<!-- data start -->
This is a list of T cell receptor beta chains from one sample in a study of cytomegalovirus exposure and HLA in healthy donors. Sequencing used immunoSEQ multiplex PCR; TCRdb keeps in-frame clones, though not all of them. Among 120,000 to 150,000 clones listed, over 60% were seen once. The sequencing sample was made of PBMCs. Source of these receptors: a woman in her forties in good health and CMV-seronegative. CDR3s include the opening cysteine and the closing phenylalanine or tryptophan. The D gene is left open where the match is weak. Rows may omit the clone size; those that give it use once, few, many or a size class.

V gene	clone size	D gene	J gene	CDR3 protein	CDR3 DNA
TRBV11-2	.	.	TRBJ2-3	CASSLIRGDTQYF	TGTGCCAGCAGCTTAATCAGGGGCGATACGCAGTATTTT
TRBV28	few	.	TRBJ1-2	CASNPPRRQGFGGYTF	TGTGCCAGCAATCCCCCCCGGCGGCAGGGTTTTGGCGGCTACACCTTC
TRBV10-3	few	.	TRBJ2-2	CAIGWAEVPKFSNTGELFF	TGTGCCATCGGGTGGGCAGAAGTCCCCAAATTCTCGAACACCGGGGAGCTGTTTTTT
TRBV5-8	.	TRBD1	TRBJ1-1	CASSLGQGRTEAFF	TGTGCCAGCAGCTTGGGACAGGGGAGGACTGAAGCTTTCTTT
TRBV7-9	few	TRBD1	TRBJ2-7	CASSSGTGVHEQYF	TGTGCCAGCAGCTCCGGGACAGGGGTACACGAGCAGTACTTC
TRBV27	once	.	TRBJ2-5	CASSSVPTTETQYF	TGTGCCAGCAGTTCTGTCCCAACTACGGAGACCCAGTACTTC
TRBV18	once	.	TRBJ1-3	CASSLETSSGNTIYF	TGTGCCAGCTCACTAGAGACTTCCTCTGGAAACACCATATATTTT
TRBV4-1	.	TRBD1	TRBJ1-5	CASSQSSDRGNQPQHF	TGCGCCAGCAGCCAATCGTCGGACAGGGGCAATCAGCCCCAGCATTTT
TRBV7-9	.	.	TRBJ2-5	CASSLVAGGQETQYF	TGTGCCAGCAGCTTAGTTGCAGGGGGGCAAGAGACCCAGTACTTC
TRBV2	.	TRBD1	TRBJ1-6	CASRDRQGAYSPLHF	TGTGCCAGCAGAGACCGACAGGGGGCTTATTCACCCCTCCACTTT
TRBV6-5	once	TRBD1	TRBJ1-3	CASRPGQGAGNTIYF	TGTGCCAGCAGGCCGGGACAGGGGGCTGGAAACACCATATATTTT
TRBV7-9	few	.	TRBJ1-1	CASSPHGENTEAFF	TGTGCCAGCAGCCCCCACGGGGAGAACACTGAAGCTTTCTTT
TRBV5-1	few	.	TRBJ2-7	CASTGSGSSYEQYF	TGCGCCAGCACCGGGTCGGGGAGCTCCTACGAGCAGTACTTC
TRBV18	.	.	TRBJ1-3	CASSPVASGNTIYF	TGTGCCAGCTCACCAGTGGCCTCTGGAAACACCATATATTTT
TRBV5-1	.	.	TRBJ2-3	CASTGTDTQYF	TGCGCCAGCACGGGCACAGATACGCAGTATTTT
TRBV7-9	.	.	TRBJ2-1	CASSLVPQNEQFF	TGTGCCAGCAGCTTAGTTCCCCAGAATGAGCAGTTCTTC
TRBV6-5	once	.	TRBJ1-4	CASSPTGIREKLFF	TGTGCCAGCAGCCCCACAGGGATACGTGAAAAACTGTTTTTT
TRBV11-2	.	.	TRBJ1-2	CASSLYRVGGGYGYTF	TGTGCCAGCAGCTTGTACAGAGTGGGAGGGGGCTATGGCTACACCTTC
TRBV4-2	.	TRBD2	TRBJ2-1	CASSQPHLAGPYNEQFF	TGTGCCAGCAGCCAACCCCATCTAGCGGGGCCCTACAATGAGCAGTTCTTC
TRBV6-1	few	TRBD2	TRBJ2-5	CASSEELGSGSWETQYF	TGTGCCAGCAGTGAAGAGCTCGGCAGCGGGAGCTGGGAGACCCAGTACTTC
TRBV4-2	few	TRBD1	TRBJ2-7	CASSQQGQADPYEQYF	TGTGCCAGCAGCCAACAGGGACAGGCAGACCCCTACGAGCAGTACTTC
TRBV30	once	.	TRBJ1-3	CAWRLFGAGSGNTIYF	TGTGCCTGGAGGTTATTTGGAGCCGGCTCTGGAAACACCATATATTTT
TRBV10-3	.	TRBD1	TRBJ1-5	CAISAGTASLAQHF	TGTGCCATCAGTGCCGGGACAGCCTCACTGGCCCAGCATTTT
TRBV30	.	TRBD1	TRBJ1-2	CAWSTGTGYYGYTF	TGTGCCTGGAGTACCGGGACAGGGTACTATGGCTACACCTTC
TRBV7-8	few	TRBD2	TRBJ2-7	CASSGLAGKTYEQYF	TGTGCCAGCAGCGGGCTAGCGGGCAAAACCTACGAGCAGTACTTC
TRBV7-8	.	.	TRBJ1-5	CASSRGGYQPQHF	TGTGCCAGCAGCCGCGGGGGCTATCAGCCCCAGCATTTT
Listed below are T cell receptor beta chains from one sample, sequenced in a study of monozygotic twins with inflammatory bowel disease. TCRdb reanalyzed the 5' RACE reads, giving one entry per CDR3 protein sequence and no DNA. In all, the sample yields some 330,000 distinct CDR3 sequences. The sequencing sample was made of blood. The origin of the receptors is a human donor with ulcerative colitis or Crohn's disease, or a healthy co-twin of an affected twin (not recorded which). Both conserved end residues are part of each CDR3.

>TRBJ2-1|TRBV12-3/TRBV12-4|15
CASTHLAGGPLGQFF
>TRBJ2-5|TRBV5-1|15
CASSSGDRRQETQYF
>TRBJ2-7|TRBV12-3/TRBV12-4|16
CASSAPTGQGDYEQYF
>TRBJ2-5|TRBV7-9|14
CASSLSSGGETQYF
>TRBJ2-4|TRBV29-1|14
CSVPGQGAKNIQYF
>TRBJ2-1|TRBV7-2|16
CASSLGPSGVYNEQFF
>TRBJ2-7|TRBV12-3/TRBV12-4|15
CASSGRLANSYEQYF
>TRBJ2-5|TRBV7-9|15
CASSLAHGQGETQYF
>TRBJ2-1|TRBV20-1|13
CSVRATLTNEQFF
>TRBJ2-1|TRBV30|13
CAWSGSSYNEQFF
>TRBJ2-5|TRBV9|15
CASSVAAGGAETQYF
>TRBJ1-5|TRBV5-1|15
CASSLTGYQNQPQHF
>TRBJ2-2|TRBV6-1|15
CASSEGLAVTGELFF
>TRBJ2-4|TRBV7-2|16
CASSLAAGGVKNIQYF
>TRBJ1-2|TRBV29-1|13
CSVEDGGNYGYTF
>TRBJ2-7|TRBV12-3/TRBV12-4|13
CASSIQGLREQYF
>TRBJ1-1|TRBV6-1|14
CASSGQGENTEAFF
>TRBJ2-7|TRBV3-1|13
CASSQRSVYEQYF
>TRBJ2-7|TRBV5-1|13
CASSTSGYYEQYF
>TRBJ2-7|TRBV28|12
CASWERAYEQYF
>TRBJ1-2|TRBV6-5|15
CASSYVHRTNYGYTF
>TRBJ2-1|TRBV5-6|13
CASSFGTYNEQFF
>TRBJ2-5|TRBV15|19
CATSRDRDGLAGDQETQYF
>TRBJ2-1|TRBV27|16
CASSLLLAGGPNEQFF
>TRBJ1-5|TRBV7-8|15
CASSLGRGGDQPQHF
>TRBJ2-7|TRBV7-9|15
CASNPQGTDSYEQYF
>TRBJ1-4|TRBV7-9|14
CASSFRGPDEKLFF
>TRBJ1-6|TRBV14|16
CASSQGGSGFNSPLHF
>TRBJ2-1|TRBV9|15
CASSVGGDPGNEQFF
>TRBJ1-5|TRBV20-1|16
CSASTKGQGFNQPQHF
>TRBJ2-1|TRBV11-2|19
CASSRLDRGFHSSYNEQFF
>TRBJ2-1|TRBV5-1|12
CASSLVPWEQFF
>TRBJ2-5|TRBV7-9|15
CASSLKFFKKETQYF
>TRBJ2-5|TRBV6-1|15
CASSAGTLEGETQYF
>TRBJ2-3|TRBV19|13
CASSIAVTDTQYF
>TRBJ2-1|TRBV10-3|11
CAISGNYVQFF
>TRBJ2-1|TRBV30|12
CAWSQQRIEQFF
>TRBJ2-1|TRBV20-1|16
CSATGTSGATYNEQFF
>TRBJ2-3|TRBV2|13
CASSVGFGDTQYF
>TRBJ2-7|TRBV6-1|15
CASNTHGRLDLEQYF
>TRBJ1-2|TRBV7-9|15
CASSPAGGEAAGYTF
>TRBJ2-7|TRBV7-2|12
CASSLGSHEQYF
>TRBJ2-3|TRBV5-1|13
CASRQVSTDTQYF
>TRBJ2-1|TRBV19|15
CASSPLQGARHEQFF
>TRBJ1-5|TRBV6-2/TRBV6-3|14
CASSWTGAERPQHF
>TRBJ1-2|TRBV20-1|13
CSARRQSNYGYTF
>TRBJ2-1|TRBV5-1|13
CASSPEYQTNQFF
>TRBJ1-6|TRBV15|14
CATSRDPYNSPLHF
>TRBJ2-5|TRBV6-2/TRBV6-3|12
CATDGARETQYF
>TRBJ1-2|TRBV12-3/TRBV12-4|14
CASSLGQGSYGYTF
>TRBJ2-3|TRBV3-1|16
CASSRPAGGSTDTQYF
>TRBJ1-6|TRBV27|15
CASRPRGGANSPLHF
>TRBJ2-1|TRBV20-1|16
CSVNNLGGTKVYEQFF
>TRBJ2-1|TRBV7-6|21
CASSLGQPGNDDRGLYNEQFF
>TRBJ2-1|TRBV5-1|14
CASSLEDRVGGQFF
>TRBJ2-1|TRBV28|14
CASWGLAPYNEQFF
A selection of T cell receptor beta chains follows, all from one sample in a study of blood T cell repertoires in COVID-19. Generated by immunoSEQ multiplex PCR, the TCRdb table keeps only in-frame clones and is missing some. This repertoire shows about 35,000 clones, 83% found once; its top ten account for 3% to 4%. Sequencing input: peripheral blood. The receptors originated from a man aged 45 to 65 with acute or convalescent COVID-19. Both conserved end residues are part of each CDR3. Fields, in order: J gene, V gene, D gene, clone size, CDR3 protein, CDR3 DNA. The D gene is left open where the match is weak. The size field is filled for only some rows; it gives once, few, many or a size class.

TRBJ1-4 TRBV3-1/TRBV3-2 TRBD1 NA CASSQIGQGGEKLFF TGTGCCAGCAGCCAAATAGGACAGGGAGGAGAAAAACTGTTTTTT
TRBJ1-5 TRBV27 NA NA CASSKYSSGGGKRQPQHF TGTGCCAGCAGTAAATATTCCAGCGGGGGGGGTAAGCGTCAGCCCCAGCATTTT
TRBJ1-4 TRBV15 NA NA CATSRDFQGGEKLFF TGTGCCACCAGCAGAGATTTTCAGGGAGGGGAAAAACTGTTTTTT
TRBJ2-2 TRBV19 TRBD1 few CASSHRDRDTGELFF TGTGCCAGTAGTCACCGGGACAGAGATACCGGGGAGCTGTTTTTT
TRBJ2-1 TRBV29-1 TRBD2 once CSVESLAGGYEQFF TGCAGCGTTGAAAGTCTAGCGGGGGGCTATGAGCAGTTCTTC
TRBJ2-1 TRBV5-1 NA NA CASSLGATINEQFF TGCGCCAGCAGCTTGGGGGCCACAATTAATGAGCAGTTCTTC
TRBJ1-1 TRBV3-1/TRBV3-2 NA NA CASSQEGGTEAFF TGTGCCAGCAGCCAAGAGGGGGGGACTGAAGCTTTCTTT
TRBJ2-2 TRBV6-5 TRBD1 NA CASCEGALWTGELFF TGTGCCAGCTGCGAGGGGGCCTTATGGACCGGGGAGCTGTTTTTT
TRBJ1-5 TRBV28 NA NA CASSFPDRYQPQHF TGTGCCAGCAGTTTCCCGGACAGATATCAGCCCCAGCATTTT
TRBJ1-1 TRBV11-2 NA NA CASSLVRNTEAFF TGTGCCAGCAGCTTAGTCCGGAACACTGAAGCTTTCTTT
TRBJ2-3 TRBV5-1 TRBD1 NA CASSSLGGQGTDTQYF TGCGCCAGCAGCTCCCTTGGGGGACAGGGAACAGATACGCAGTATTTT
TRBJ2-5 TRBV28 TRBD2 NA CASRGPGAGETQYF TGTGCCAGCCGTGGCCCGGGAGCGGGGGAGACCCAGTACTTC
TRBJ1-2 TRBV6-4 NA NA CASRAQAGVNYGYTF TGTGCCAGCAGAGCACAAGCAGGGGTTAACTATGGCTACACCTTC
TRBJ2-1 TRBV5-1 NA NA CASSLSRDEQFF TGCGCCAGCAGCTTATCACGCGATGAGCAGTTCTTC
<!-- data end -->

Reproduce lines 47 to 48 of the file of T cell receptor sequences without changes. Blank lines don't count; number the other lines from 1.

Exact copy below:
CSVRATLTNEQFF
>TRBJ2-1|TRBV30|13